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Community partners to provide services for KFL&A children under one roof

Photo by Adam Winger.

Families with young children will soon have access to a multi-disciplinary community Centre with a culturally focused, family-centered approach. The Centre is projected to contain services provided by community partners collaborating to serve young children (ages 0-6) and their families.

This initiative has been brought forward through a partnership including United Way, City of Kingston and Family and Children’s Services, and is part of the provincial transformation of the child welfare system, hearing directly from families what would be of most benefit for them and their children, according to a release from the United Way of KFL&A.

According to the United Way, the preventative need for this integrated service model is well documented as, last year, approximately 1250 child welfare referrals were investigated with the most prevalent issues being related to substance use, intimate partner violence (IPV), and mental health.

Family and Children’s Services of Frontenac, Lennox and Addington (FACSFLA) said they are thrilled to be a part of this new initiative.

“We know the need is growing and we are committed to finding creative solutions to help young children and their families,” said Sonia Gentile, Executive Director of FACSFLA. “This holistic approach will include the crucial voice of the people we are hoping to serve.”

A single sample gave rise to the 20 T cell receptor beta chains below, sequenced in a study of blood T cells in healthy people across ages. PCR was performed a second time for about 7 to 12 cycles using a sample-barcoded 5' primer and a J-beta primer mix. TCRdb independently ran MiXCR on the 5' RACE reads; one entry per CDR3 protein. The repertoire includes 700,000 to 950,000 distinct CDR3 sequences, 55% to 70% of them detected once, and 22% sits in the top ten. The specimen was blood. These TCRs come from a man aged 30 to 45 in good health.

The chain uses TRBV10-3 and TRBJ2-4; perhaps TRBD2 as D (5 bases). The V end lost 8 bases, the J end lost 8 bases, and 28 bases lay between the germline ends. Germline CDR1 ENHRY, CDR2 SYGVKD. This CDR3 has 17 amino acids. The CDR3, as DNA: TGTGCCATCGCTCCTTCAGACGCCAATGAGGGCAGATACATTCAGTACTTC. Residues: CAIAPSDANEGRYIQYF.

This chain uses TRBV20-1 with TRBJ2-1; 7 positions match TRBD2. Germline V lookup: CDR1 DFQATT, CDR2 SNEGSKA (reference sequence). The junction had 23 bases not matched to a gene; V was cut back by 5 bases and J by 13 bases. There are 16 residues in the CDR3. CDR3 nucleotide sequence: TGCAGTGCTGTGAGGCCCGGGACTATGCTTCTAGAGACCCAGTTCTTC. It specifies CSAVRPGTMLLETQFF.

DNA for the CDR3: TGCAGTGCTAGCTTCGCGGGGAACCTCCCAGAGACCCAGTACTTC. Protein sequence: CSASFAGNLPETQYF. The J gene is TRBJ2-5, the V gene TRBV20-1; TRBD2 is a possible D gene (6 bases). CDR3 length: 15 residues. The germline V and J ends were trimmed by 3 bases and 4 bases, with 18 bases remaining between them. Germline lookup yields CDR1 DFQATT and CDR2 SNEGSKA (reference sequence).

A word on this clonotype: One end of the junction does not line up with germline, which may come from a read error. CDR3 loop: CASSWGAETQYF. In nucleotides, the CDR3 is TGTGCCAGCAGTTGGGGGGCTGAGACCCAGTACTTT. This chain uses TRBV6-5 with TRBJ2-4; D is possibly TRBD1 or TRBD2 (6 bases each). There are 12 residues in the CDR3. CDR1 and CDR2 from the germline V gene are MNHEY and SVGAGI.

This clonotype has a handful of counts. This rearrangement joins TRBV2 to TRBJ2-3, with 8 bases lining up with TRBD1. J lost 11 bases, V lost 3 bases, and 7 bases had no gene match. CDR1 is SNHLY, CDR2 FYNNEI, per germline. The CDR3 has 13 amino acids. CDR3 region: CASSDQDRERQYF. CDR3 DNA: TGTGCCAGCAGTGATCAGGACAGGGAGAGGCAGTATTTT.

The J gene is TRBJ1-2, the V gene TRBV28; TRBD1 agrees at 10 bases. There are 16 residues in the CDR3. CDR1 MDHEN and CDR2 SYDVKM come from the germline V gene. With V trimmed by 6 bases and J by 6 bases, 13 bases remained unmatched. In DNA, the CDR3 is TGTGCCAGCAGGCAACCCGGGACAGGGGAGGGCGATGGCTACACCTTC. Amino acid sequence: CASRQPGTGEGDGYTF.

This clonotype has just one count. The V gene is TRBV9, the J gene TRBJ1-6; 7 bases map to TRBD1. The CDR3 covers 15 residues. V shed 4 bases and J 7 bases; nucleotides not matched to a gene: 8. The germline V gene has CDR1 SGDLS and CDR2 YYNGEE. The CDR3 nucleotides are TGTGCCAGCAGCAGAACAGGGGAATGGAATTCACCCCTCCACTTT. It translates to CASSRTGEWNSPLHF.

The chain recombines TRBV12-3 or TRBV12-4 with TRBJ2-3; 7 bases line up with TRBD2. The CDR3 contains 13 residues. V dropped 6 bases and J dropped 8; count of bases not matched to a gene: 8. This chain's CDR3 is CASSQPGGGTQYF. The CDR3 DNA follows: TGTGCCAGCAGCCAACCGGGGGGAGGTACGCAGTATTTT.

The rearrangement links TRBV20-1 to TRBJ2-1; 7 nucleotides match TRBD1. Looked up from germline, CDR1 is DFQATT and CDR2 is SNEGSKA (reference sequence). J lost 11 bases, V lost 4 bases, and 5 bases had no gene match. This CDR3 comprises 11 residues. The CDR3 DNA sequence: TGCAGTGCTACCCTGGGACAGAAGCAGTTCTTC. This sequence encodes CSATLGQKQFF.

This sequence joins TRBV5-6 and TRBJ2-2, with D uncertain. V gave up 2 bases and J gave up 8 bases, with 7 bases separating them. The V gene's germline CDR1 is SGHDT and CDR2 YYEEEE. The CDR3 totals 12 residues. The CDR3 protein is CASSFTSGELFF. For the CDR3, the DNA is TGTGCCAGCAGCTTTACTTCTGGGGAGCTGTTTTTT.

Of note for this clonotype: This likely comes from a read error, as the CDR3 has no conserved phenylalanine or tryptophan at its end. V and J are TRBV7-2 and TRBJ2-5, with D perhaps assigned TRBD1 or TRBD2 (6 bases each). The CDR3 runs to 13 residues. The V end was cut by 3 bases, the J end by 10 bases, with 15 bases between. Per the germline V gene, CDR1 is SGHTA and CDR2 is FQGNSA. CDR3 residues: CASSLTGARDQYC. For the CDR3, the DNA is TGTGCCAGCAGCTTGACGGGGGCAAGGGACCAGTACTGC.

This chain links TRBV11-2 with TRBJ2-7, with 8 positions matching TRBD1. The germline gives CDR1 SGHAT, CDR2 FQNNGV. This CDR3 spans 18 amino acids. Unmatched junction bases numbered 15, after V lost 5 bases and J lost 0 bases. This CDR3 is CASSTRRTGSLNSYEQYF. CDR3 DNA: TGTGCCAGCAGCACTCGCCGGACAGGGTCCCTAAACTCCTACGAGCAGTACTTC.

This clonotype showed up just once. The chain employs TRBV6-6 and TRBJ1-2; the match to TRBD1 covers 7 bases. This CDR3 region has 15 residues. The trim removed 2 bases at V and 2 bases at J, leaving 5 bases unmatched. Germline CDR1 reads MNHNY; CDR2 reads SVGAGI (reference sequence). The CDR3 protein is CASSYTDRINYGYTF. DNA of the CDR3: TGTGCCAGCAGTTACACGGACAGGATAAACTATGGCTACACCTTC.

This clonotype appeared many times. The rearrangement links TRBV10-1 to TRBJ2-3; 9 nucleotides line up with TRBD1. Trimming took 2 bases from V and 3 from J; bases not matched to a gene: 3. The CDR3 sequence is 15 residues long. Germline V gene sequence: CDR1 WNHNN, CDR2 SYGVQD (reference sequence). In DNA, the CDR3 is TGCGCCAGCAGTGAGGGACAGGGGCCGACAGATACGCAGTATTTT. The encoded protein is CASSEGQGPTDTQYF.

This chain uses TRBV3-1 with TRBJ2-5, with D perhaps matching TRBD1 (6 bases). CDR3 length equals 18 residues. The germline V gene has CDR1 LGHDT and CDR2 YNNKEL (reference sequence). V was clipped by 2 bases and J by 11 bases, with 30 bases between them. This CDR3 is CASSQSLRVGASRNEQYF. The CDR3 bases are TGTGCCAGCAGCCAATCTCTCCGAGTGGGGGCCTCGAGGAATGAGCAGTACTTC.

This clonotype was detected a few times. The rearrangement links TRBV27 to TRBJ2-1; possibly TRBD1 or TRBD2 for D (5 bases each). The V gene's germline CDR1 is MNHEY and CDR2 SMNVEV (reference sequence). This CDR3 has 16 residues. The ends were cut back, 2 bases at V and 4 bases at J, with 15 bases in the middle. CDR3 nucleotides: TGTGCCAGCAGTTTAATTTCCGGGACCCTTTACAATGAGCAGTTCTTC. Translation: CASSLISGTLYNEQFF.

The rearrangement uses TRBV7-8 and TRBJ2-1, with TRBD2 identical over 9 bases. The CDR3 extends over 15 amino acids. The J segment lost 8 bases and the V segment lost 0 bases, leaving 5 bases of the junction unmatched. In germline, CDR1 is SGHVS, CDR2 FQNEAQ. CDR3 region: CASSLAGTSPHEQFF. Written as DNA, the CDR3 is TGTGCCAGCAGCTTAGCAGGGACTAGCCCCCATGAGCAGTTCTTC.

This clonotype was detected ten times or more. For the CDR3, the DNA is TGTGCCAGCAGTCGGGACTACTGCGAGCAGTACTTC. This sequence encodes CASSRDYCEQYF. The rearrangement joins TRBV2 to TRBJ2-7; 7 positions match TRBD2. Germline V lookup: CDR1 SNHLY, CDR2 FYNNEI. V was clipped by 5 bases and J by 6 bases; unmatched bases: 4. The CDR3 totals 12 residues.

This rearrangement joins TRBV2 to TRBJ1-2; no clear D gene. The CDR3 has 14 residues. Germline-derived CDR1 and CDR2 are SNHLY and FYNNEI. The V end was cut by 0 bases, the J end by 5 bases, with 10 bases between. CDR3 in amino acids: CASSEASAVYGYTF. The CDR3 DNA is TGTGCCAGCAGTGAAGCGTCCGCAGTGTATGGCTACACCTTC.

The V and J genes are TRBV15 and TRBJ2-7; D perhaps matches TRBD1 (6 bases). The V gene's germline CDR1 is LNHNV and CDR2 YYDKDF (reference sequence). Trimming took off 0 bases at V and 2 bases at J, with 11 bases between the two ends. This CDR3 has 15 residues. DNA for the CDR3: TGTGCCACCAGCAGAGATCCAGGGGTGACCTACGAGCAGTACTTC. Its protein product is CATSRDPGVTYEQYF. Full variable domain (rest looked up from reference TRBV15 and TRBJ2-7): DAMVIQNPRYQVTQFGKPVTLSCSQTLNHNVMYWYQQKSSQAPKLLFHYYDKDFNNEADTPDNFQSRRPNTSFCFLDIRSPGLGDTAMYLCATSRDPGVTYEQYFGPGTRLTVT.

With a focus on prevention and early support, the United Way said that the project envisions a Centre to help families with better coordination, and increased understanding of which services are available and how to access them. Young children and their families will be provided access to services with a cultural approach that is inclusive of identity, race, language, and lived experience of all community members, including but not limited to First Nations, Inuit, Métis, Black, LGBTQ2S+ identities. According to the release, many of these are overrepresented in the child welfare system.

“This Centre approach creates a ‘one stop shop’ for services, particularly when a family is in crisis,” said Ruth Noordegraaf, Director of Social Services & Housing at the City of Kingston “Ultimately the Centre will reduce barriers for services that can help prevent further crisis or escalation of need.”

“Using a coordinated Centre model will focus services to include more community partners for a supportive team approach. We’re also excited about the peer and network support for people who may thrive by connecting with people with similar heritage or in the family’s network,” added Bhavana Varma, CEO, United Way of KFL&A.

Turning proposal into reality

According to the release, work is just beginning, and community partners are working together to ensure that the voice of children and families will be at the forefront of every stage of planning and that agencies and partners are engaged in the development. Decisions on a convenient and centralized location are currently underway for the Centre that is expected to open later this year.

Learn more about the provincial government’s Transformation of Child Welfare in Ontario: https://www.ontario.ca/page/child-welfare-redesign

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